Foreign investors were familiar with the situation as something similar happened after World War II throughout Asia, but has never reached such proportions as in China. Of course, this is an overly simplistic explanation, but it would require a volume of solid scientific monograph to examine the origins of the Chinese economic miracle in detail. In any case, even in a simplified interpretation it is clear that these factors became the drivers of rapid economic growth of the country in late 20th and early 21st century.
In the past 30 years, the Chinese economy demonstrated incredible growth, up to an average of 10 percent a year. The country is forcefully pushing itself into the ranks of global leaders, pushing other candidates aside. This was emphasized during the crisis of 2008-2009. Analysts began a dispute as to when - in 2016 or 2020 - China will push the USA from the pedestal, taking the first place. Against the backdrop of these disputes, first reports of a slowing of China's economic growth came out of the blue. When in later 2012 it was reported that China's economy showed growth of 7.8 percent - the minimum value in the last 13 years - the analysts started talking about the decline of the era of the Chinese miracle.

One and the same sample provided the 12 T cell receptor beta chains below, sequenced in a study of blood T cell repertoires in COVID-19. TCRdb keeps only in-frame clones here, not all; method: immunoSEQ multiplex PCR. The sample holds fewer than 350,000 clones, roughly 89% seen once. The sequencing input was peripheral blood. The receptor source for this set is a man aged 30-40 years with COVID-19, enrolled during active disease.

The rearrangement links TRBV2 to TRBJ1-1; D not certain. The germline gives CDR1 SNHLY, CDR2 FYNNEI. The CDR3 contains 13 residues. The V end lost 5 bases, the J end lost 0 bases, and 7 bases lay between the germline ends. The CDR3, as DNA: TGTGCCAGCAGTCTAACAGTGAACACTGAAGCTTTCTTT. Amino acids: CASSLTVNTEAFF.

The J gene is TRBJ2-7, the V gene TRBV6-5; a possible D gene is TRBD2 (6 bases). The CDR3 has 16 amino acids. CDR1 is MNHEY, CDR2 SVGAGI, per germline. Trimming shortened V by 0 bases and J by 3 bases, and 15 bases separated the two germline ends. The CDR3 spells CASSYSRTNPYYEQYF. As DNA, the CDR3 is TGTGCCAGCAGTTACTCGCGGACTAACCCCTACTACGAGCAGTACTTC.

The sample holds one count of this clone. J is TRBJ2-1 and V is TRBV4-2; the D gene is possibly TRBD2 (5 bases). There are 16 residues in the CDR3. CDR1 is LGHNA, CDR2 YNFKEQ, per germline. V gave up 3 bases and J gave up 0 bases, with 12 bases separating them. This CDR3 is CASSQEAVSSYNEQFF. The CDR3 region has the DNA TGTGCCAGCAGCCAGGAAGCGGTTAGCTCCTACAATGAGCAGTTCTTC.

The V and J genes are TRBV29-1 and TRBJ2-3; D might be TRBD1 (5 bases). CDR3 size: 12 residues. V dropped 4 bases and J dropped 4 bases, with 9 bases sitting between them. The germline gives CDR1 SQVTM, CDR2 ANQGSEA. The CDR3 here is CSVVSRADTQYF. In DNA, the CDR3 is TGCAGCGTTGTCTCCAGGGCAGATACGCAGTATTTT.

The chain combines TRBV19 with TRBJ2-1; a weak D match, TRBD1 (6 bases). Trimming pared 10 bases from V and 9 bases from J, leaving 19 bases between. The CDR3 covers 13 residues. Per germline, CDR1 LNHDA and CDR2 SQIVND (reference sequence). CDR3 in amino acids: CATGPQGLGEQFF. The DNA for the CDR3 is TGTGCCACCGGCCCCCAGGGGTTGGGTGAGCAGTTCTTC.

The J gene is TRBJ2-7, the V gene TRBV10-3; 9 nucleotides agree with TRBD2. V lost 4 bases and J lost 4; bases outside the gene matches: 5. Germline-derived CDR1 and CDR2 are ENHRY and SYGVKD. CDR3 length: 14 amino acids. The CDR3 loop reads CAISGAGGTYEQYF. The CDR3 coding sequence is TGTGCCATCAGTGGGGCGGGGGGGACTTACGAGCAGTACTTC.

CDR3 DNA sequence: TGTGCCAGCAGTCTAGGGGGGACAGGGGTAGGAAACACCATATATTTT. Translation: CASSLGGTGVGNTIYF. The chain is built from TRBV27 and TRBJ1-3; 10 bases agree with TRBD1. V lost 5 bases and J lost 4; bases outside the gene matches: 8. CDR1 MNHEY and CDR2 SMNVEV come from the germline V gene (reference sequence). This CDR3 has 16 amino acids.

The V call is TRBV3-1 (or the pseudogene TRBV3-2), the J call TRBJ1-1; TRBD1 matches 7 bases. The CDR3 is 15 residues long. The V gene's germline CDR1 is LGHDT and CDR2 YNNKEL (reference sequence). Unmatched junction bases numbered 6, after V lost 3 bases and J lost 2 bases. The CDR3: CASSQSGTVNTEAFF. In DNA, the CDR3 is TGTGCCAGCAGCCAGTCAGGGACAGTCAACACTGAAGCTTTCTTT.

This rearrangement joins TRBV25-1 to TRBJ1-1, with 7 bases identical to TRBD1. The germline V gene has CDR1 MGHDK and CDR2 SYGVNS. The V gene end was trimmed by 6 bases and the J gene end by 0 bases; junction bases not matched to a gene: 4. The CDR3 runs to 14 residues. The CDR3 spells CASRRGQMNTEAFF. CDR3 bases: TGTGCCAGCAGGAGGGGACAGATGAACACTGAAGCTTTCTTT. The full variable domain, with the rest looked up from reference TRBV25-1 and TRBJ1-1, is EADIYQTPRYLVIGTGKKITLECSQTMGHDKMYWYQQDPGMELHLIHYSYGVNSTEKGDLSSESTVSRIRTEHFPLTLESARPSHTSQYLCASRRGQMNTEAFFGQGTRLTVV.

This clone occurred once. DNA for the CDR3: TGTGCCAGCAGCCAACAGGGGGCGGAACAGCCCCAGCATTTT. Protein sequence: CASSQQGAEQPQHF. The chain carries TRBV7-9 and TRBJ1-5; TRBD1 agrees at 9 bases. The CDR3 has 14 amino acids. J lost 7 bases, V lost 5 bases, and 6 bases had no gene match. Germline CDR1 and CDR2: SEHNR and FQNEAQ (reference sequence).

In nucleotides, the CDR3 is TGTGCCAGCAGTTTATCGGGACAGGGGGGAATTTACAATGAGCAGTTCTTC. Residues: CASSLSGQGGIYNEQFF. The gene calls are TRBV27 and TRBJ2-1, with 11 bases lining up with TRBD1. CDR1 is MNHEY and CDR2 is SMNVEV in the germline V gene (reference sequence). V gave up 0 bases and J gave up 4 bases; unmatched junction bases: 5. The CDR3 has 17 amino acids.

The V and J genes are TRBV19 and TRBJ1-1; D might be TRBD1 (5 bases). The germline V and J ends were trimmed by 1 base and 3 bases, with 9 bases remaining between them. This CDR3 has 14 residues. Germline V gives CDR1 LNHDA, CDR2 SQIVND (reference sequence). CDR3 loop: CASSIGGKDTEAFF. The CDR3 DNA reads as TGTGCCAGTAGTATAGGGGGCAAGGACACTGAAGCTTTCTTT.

It was obvious long time ago that one day this rapid growth would stop. Everyone wanted it to happen as late as possible - and certainly not in the midst of the global crisis. No one wanted to listen to experts warning that the economic growth rates of China were misleading because they did not account for inflation, environmental damage associated with industrial development (based on outdated technology) and other factors. In particular, Dr. Frank Tian Xie from the School of Business at the University of South Carolina at Aiken argued that China's economy was growing only by 5-6 percent a year. His colleague Larry Lang from Hong Kong first stated that the real growth of China's economy in 2011 would not exceed 2.9 percent, but at the year-end adjusted his numbers and found a reduction of China's GDP by 10 percent.